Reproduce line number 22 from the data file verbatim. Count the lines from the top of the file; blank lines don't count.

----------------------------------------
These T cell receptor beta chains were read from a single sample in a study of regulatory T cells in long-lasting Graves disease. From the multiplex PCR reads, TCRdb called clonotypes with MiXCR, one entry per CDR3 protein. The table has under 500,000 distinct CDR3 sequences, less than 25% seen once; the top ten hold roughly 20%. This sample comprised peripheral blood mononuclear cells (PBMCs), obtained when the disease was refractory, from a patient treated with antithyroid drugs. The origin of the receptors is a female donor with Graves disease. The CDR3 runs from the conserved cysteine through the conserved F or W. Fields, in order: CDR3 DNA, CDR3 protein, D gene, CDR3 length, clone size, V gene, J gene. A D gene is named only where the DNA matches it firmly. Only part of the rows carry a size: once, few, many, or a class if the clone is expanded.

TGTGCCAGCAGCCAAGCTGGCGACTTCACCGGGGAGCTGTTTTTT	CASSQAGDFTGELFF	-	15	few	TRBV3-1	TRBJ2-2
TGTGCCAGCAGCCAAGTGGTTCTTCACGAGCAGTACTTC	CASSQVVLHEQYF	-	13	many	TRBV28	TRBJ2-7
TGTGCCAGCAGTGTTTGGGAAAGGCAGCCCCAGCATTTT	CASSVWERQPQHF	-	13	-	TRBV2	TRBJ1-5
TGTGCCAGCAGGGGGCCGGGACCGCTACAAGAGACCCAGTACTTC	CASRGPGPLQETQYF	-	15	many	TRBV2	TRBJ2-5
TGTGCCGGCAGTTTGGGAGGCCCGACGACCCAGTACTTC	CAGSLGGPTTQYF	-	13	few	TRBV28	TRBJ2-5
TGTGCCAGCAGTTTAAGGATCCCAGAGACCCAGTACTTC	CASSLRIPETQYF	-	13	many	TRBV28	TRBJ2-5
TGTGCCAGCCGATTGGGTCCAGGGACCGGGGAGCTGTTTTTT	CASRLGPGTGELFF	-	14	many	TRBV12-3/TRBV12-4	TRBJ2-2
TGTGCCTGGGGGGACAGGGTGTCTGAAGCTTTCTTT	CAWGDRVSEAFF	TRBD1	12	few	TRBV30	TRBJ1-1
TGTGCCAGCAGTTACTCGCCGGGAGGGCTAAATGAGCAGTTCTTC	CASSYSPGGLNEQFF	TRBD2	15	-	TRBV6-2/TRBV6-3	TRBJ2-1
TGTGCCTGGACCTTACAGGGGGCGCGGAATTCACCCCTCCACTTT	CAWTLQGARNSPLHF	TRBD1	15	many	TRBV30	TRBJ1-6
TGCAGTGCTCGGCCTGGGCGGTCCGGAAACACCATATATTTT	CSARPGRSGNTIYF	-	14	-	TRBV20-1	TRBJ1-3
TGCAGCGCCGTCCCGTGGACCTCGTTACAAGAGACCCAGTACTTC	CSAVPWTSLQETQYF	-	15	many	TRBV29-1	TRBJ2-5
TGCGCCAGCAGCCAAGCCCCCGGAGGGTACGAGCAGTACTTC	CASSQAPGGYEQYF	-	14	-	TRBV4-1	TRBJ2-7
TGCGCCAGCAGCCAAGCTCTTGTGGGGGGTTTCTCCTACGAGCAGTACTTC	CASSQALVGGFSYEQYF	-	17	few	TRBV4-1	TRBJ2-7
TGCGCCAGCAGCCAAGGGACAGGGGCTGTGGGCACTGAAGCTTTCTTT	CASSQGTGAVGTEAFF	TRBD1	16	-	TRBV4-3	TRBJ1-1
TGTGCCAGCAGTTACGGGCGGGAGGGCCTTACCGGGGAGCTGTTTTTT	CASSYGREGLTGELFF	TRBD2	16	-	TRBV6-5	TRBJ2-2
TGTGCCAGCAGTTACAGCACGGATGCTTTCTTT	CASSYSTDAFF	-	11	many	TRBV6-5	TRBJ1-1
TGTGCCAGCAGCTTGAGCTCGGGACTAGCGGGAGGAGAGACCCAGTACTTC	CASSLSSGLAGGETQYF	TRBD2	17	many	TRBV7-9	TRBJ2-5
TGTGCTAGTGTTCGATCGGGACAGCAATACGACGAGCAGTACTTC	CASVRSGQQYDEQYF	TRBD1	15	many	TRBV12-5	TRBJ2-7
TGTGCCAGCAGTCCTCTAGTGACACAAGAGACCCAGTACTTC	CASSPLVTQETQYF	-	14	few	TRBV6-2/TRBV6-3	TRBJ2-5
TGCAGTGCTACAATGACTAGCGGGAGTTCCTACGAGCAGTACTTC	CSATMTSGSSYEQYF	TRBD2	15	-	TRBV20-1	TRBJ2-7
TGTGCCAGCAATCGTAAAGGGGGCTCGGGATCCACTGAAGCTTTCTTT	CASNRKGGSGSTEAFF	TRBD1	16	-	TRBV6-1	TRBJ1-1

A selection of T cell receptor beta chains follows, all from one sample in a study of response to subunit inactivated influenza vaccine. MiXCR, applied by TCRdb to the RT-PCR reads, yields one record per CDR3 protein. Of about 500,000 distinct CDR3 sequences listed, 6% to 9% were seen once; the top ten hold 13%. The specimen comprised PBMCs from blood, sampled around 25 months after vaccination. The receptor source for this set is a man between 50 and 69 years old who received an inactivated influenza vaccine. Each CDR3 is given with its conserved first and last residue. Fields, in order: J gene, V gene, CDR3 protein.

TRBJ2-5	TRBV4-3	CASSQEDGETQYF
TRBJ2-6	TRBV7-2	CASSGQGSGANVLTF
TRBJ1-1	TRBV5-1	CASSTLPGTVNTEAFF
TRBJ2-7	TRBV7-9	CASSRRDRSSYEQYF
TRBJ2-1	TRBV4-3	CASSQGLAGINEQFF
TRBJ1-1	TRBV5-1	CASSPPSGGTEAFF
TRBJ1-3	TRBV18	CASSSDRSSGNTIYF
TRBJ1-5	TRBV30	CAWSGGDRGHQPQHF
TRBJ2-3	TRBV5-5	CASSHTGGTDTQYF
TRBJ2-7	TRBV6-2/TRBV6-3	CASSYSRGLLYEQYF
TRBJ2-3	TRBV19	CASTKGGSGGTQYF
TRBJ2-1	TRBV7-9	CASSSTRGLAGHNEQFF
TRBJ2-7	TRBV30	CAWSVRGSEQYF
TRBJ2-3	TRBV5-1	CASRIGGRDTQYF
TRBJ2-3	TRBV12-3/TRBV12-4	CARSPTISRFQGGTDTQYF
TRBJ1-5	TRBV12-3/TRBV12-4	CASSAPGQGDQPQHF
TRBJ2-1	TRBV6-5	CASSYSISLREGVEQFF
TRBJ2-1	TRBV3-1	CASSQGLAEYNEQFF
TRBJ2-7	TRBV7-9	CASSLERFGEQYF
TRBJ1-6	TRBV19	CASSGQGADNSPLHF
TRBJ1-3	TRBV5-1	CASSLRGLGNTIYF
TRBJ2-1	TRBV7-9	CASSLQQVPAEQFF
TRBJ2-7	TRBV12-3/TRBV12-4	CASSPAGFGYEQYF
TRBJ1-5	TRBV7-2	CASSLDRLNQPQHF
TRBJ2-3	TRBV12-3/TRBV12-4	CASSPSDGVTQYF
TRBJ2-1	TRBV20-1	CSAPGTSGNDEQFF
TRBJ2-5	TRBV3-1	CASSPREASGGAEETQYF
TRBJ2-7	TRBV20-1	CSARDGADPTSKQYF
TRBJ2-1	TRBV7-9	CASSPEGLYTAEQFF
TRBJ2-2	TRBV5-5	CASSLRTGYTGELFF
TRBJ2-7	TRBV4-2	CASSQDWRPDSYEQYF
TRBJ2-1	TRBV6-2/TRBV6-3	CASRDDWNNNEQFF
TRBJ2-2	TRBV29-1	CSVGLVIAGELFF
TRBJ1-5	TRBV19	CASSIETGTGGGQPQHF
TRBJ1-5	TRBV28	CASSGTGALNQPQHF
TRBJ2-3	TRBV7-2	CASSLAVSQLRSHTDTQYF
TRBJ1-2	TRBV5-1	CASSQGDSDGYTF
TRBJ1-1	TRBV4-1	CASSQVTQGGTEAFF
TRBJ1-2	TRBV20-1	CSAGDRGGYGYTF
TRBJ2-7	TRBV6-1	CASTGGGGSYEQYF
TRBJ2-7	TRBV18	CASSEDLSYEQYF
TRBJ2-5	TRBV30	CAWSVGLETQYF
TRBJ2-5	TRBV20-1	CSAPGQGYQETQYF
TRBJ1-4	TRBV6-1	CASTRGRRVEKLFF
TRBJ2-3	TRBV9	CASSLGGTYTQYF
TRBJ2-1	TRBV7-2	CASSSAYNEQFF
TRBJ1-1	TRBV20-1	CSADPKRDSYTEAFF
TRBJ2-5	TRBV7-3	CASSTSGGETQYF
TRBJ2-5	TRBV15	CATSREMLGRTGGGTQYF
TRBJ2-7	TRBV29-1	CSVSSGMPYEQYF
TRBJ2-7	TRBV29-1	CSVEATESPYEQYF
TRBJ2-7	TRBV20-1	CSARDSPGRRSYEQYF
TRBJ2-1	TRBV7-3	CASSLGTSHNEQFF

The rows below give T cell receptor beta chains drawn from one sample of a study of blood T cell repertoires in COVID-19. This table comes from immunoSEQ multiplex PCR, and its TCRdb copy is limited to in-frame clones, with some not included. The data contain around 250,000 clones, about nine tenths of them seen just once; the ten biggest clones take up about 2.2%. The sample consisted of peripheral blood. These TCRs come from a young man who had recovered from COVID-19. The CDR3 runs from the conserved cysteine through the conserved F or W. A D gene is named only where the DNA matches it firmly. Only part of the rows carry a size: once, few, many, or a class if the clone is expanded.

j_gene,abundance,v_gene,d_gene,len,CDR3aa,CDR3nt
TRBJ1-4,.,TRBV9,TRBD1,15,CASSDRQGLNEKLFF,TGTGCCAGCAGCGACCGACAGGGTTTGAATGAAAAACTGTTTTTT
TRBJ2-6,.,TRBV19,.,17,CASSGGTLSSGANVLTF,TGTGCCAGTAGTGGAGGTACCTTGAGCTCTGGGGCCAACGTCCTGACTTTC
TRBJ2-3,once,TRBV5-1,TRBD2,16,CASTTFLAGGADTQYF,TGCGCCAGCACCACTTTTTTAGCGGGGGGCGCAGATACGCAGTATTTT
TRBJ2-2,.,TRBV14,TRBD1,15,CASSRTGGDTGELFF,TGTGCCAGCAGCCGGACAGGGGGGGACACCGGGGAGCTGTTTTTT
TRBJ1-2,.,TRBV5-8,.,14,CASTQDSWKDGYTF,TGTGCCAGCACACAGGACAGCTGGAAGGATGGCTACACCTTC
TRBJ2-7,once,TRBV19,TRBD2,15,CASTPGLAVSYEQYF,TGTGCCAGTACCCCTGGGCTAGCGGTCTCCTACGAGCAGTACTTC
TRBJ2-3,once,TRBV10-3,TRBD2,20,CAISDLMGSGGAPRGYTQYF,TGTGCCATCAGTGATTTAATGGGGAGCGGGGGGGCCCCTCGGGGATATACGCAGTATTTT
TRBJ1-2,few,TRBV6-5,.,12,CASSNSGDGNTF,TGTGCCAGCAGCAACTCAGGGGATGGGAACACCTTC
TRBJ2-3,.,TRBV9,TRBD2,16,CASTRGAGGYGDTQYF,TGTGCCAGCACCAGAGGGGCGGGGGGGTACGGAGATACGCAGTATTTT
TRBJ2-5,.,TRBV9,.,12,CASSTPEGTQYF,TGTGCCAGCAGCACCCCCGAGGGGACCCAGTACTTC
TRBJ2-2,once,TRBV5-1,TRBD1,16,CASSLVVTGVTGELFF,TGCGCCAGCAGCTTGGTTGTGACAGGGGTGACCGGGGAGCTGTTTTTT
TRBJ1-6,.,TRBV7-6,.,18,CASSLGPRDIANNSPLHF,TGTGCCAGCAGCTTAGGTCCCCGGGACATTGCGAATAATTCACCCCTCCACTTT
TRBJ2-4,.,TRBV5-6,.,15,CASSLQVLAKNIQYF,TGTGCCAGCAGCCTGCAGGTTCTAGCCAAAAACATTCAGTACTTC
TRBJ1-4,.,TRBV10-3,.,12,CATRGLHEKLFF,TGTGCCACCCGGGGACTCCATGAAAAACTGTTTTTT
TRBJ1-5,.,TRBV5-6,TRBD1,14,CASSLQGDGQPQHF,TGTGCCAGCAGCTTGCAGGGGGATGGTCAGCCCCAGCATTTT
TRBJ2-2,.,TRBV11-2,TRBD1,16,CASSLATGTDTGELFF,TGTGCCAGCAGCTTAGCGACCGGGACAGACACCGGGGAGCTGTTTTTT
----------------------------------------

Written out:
TGCAGTGCTACAATGACTAGCGGGAGTTCCTACGAGCAGTACTTC	CSATMTSGSSYEQYF	TRBD2	15	-	TRBV20-1	TRBJ2-7